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[Caml-list] Why must types be always defined at the top level?
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Date: 2004-06-26 (23:08)
From: Dave Berry <daveberry@b...>
Subject: Re: [Caml-list] Why must types be always defined at the top level?
At 00:23 25/06/2004, Brian Hurt wrote:
>On Thu, 24 Jun 2004, Xavier Leroy wrote:
> > As to whether equality should be defined on floats, there are pros and
> > cons.  My standpoint is that it's eventually better to stick to
> > established standards (that is, IEEE float arithmetic) rather than try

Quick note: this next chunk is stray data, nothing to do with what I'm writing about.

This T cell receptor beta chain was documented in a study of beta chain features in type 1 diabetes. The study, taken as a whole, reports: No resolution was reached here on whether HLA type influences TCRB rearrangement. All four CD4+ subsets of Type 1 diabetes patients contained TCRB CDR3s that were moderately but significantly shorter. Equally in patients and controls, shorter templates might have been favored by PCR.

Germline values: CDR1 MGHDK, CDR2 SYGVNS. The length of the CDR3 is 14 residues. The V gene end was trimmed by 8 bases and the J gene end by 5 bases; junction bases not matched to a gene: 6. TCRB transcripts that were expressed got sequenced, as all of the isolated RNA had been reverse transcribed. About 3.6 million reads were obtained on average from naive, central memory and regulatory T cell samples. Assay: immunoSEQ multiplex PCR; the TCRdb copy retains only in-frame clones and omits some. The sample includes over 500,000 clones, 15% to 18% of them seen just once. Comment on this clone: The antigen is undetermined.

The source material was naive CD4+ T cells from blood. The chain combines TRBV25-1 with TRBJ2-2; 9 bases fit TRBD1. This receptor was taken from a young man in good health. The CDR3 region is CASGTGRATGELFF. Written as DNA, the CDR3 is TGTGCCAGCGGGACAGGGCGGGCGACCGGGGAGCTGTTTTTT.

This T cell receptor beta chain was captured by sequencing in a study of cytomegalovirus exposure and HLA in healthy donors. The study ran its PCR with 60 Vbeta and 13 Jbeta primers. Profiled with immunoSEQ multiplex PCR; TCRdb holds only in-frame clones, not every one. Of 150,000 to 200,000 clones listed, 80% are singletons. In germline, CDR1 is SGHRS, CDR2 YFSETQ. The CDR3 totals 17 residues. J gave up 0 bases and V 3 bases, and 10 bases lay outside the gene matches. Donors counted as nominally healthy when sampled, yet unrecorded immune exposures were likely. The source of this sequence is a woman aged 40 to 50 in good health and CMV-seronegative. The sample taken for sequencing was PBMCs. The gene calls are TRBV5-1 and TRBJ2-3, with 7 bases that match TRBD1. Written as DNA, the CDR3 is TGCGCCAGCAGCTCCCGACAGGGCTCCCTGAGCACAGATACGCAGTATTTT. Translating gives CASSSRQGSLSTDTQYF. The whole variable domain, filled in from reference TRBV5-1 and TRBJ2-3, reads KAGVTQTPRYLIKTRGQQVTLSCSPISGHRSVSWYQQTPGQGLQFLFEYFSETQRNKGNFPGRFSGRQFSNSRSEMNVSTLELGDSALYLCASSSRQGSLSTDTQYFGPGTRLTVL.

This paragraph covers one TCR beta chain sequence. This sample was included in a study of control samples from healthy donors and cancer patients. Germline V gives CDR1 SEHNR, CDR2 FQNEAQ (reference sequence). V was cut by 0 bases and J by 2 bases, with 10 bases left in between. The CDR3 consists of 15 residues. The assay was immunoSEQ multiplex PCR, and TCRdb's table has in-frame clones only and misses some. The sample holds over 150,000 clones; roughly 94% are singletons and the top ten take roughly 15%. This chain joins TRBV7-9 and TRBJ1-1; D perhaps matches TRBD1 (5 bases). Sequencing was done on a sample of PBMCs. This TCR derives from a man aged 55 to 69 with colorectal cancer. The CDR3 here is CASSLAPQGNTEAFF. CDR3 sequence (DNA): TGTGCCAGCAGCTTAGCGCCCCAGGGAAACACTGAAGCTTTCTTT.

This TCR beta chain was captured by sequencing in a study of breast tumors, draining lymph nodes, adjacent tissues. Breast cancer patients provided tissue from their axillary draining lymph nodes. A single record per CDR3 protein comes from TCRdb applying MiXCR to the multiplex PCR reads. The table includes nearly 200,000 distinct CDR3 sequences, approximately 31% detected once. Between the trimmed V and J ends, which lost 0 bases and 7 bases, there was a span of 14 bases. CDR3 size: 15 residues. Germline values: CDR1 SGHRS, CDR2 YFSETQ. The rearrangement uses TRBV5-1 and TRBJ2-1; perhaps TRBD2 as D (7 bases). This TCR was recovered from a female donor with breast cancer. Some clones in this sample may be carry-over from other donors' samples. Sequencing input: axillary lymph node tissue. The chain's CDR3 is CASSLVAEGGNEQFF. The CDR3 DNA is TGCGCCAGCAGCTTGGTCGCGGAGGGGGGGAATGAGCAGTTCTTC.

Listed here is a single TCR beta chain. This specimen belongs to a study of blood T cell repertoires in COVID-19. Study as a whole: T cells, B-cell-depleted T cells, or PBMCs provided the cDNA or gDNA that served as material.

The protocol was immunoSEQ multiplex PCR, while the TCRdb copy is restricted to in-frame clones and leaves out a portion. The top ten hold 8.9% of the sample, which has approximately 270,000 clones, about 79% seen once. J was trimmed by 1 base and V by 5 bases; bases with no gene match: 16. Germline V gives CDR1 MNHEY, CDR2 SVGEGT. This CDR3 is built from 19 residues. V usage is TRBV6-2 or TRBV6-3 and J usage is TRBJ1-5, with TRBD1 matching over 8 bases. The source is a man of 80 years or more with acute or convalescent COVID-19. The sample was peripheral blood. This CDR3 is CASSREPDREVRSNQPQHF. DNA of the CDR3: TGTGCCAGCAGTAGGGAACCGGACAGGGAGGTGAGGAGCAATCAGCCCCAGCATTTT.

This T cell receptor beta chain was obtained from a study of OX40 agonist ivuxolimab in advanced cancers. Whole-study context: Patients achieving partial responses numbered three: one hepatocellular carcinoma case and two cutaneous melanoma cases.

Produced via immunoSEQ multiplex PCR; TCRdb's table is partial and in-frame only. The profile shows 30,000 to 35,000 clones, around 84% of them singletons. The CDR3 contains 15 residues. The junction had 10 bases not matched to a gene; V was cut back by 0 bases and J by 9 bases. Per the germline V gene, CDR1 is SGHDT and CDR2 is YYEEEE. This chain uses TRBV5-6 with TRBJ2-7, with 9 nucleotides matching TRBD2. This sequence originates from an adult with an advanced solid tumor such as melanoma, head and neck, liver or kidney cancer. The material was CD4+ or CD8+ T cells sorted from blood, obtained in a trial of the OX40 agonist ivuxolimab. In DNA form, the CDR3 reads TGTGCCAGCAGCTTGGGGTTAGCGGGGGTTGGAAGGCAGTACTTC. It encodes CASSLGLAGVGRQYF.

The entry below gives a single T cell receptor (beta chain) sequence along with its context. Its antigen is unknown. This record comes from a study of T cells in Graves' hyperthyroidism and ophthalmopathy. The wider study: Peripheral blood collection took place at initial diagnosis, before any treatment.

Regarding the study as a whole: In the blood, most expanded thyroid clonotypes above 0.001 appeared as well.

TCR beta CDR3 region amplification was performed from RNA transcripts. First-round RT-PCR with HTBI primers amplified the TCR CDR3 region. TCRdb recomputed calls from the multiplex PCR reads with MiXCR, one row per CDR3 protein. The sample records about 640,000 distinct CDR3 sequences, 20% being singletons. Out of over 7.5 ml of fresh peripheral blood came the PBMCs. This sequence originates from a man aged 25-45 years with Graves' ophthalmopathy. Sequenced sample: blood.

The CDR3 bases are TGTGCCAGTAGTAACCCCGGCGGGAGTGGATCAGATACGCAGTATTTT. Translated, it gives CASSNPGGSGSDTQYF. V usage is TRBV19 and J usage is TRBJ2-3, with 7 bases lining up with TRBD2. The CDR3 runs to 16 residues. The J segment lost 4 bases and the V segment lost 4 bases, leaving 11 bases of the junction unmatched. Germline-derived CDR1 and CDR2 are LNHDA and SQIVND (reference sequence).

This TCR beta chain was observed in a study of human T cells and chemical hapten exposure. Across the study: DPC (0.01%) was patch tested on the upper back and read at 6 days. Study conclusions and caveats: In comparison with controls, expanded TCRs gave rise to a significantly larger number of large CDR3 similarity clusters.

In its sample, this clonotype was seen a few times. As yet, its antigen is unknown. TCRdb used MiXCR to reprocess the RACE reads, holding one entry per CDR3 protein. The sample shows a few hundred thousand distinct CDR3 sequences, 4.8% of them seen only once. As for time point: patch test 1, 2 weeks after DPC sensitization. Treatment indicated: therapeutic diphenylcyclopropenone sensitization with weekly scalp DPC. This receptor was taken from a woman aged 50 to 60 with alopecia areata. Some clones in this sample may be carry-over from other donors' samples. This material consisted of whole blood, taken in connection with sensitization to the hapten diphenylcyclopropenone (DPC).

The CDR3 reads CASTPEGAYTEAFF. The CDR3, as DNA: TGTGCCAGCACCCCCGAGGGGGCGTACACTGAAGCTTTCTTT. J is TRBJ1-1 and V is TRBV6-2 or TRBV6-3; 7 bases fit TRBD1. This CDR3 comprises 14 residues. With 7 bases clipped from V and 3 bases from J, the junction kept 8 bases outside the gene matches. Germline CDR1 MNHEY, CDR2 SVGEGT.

> > to reinvent a wheel likely to be even squarer than these standards.
> > Prof. Kahan found it worthwhile to fully define equality over floats;
> > I'll abide by his wisdom.
>There are legitimate reasons to want floating point equality.  It's
>generally not what you want, but I had an example of needing it in Ocaml
>just the other day.

FWIW, the SML Basis does define an equality operation on IEEE floats.  But 
IEEE equality is not structural equality and so IEEE floats are not 
equality types.  IMO this is a good thing because anyone using equality on 
IEEE floats must understand the difference between IEEE equality and 
structural equality.  It is also a good thing that SML floats are not 
equality types because it encourages people to think twice before using 
equality on floats.  Sometimes you do want equality; often you don't.

I am not trying to criticise Ocaml here, just to clarify the position in SML.


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